Out of the lab: Node.js 12 features graduate from experimental status

Nick Anderegg
Developer Relations Engineer
14 Jan 2020

The latest version of Node.js is now available on Platform.sh, and this LTS release delivers many performance optimizations and additional features. Beyond updating the V8 engine to version 7.4, the experimental flag on ECMAScript Modules has been dropped, and Worker Threads have major improvements.

To get your current applications up and running with Node 12 right now, just swap out “nodejs:10” with “nodejs:12” in your .platform.app.yaml file:

    type: "nodejs:12"

Commit this change to a new branch in your repository, push it to your project on Platform.sh, and within a few moments, you’ll be able to test out how your application runs on Node.js 12 in an isolated development environment. Once you’re sure your application is ready for the upgrade, merge your development branch into master, and your updated application will be ready for the world to see.

What’s new in Node.js 12?

This Node.js long-term support (LTS) release primarily brings performance improvements and optimizations, as well as some features designed to make it easier for you to build and debug your applications.

Native ECMAScript Modules

With this LTS release, ECMAScript Modules enter Phase 3 of their development and the --experimental-modules flag is no longer needed to use them. The improvements made to this feature now mean that Node.js applications can support default, named, and namespace exports in import statements referencing ES module files—without needing to be bundled with a tool like webpack.

// Default exports
import module from 'module';

// Named exports
import { foo } from 'module';
import { foo, bar} from 'module';

// Namespace exports
import * as module from 'module';
import { foobar as alias } from 'module';

This ECMAScript Modules feature also means that modules can be dynamically imported with an import() expression:

// Dynamics import return a Promise
var module_promise = import('module');

These improved features were included behind the --experimental-modules flag in the initial release of Node.js 12, and this flag is being dropped as Node.js 12 reaches LTS status.

Improvements to Worker Threads

Another feature losing its experimental flag and graduating to the next level of stability is Worker Threads. With this feature, CPU-intensive JavaScript operations can be offloaded from the main event loop thread to a pool of memory-sharing workers to implement a form of lightweight parallelism. This approach has a benefit over the child_process and cluster modules by supporting process parallelization without requiring each thread to have its own isolated memory.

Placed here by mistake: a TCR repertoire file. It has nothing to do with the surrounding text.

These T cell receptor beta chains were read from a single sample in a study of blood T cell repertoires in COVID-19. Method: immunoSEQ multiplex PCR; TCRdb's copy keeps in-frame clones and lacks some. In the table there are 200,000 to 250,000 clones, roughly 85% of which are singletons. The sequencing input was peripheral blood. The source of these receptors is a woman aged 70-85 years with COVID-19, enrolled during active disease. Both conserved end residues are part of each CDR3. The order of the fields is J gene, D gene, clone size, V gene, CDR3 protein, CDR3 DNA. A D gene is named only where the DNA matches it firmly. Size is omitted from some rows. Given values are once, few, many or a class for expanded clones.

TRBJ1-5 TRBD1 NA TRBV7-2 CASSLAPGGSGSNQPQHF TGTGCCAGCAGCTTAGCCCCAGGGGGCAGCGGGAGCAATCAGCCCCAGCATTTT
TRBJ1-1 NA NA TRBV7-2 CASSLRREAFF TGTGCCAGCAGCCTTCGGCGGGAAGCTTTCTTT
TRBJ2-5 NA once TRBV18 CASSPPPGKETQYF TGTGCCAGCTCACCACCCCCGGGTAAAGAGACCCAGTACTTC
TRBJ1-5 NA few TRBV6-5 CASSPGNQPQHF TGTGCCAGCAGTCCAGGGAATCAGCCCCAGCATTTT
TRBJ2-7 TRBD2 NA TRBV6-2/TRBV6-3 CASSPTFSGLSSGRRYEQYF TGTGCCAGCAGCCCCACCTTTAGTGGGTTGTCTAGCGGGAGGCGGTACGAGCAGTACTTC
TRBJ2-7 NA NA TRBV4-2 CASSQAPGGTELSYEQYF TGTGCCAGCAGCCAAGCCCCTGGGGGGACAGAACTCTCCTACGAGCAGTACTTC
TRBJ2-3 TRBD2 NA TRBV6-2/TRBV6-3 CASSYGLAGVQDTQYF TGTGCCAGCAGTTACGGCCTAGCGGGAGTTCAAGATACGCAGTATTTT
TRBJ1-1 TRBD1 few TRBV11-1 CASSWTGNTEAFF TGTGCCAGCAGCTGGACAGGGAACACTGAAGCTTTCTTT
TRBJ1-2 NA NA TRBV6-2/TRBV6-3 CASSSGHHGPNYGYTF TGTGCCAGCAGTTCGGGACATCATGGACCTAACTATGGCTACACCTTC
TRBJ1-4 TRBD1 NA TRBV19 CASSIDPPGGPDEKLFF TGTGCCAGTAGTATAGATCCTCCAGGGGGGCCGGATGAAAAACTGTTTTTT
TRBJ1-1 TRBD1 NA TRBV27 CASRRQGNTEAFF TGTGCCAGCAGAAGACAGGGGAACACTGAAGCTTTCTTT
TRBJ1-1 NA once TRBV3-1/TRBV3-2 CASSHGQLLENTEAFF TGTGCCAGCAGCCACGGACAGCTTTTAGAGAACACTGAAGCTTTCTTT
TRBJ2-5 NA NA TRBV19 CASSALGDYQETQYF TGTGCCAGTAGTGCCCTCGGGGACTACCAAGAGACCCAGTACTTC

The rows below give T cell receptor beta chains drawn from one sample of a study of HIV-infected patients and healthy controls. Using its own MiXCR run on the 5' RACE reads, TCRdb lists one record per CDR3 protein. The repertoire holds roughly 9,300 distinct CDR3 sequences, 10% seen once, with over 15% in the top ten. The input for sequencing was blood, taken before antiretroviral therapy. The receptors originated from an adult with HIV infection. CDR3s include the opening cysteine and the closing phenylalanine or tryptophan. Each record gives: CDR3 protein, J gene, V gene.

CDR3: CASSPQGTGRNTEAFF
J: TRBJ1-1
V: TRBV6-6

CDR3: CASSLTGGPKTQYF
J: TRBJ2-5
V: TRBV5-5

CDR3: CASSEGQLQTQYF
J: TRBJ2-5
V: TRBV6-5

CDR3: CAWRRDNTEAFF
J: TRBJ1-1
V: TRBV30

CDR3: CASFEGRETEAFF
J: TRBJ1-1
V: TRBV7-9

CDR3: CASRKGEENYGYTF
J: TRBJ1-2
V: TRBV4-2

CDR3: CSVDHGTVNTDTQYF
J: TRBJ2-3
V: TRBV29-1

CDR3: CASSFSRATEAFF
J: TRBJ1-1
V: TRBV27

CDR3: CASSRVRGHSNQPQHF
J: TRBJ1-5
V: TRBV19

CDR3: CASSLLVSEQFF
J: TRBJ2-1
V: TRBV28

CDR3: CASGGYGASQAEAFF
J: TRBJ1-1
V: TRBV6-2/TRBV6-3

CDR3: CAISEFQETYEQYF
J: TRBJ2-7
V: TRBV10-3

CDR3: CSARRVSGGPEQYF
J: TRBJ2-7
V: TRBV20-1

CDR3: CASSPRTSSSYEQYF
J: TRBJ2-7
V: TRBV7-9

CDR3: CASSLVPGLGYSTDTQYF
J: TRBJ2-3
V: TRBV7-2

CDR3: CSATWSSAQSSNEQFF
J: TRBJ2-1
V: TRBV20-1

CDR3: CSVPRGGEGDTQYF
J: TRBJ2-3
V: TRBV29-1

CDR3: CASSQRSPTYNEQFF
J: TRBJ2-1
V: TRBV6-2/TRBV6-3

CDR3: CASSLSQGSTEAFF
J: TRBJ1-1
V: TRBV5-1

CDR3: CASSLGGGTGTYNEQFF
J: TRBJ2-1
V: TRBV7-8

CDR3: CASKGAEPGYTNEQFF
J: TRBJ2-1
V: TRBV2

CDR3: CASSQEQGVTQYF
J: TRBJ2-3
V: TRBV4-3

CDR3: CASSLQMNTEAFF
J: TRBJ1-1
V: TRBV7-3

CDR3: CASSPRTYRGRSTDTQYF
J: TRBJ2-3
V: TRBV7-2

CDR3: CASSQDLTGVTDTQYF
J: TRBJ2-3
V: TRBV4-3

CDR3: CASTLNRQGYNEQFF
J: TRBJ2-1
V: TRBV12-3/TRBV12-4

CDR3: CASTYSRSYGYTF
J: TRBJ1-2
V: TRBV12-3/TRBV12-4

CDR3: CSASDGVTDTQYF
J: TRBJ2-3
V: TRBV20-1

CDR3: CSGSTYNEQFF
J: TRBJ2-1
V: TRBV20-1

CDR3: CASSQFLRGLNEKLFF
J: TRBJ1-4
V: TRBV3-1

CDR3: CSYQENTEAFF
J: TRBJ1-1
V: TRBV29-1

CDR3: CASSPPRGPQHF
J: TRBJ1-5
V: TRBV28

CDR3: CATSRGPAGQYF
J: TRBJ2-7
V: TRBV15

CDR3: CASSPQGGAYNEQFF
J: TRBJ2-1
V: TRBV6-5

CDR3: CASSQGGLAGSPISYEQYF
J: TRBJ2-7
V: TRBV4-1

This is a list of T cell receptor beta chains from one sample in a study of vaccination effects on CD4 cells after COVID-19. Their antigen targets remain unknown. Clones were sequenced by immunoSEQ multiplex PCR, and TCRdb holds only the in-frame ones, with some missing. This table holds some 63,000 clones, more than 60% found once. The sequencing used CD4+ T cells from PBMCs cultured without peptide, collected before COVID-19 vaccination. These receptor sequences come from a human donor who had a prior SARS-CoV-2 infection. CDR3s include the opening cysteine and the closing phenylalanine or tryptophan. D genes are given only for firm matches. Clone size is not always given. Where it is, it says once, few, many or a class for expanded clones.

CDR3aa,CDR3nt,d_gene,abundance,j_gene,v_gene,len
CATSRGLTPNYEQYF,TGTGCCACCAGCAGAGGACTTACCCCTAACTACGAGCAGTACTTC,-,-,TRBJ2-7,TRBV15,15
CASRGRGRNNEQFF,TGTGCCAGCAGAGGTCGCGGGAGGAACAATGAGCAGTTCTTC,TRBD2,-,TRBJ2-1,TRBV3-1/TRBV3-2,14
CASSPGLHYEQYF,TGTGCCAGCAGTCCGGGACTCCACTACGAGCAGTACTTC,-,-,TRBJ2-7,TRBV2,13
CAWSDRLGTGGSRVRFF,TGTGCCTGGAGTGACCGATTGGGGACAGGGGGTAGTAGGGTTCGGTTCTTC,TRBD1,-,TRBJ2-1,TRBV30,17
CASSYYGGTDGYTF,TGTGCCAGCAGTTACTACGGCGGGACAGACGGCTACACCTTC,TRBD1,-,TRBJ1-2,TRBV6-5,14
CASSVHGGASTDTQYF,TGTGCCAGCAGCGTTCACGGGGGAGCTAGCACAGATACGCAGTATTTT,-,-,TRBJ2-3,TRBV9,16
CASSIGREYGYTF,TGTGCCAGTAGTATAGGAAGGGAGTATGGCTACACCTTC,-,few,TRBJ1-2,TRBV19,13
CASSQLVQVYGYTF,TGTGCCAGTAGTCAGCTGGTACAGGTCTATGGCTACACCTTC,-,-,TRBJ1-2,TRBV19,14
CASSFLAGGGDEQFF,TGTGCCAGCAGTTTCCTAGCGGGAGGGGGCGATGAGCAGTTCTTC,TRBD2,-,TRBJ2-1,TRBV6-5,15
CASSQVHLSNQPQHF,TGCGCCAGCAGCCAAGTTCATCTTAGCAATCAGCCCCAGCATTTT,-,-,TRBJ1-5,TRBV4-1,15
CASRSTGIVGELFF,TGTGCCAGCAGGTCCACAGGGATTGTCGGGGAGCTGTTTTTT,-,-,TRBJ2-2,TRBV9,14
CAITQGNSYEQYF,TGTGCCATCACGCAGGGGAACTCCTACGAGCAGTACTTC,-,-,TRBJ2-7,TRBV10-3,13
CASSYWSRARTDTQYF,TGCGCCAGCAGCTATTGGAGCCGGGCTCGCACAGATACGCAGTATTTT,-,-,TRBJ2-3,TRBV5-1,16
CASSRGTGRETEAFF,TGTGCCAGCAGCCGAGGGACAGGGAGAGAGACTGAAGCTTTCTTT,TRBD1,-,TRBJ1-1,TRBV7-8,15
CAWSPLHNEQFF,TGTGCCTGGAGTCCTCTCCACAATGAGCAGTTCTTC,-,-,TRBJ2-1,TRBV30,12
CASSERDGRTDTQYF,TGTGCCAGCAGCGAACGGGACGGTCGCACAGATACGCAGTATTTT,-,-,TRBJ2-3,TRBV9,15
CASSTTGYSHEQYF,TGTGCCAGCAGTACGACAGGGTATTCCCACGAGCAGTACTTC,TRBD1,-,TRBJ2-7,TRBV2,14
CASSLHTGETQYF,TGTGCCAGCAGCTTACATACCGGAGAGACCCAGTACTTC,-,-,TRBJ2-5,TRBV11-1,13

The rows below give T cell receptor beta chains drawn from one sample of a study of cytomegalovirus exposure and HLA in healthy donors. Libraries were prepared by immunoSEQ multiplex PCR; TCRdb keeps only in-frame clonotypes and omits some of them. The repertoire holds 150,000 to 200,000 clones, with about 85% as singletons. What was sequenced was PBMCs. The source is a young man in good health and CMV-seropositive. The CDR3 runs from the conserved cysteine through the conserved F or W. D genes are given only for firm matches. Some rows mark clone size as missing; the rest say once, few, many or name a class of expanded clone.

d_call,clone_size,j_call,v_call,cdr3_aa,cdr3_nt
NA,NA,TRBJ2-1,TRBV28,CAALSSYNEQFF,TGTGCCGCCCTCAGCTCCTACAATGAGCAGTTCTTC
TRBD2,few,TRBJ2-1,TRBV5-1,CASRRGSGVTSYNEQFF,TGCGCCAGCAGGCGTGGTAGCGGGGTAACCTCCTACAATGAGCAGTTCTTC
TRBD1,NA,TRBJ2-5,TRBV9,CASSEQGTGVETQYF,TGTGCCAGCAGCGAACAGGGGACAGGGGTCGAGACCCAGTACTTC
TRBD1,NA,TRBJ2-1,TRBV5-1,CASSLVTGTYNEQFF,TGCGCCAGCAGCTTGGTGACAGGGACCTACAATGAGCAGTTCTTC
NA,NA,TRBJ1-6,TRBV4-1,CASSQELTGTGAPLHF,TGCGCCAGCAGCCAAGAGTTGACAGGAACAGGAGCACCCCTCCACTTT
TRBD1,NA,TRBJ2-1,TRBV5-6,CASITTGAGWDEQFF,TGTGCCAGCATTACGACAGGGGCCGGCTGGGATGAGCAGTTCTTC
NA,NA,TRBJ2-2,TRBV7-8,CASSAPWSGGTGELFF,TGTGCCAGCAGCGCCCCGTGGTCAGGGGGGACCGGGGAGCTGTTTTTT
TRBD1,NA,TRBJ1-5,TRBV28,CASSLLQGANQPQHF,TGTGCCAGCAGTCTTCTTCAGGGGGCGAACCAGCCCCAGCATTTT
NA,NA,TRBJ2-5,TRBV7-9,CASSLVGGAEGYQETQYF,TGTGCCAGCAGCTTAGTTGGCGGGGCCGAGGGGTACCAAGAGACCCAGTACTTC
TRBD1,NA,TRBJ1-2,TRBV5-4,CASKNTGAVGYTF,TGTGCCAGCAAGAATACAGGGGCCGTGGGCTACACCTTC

Lower maintenance burden for native modules

Node.js modules written in C/C++ code—modules that allow your application to interact with the underlying system at a low level—have always had a higher maintenance burden than pure-JavaScript modules. In previous versions of Node.js, native modules only worked with the version for which they were written, and module maintainers had to produce builds for each version of Node.js they wished to support. Application developers using native modules had to take special care to ensure that native modules were loaded and unloaded safely and that imported modules were used in a thread-safe manner.

The introduction of N-API allows module maintainers to produce native builds that work with all subsequent versions of Node.js in addition to the versions of Node.js with which they were built. The abstraction of the N-API provides module maintainers an interface that’s independent from the underlying JavaScript engine implementation and eliminates the burden that traditionally came with maintaining a native module between versions of Node.js.

Modules implementing the content-aware addons feature can be loaded multiple times in multiple contexts, safely unloaded, and safely used in a multithreaded execution environment.

Overall, these new features mean that native add-ons now have a maintenance burden more on par with regular JavaScript modules.

Optimizations, optimizations, optimizations

Node.js 12 doesn’t just come with new features; this LTS release abounds with optimizations. Among other performance improvements, Node.js 12 now caches code for built-in libraries at build time to improve startup time. And the JavaScript heap size is now set based on available resources, rather than defaulting to browser-optimized defaults set by V8. If you’re ready to get started with this update, check out the Node.js blog for all of the Node.js 12 changelogs.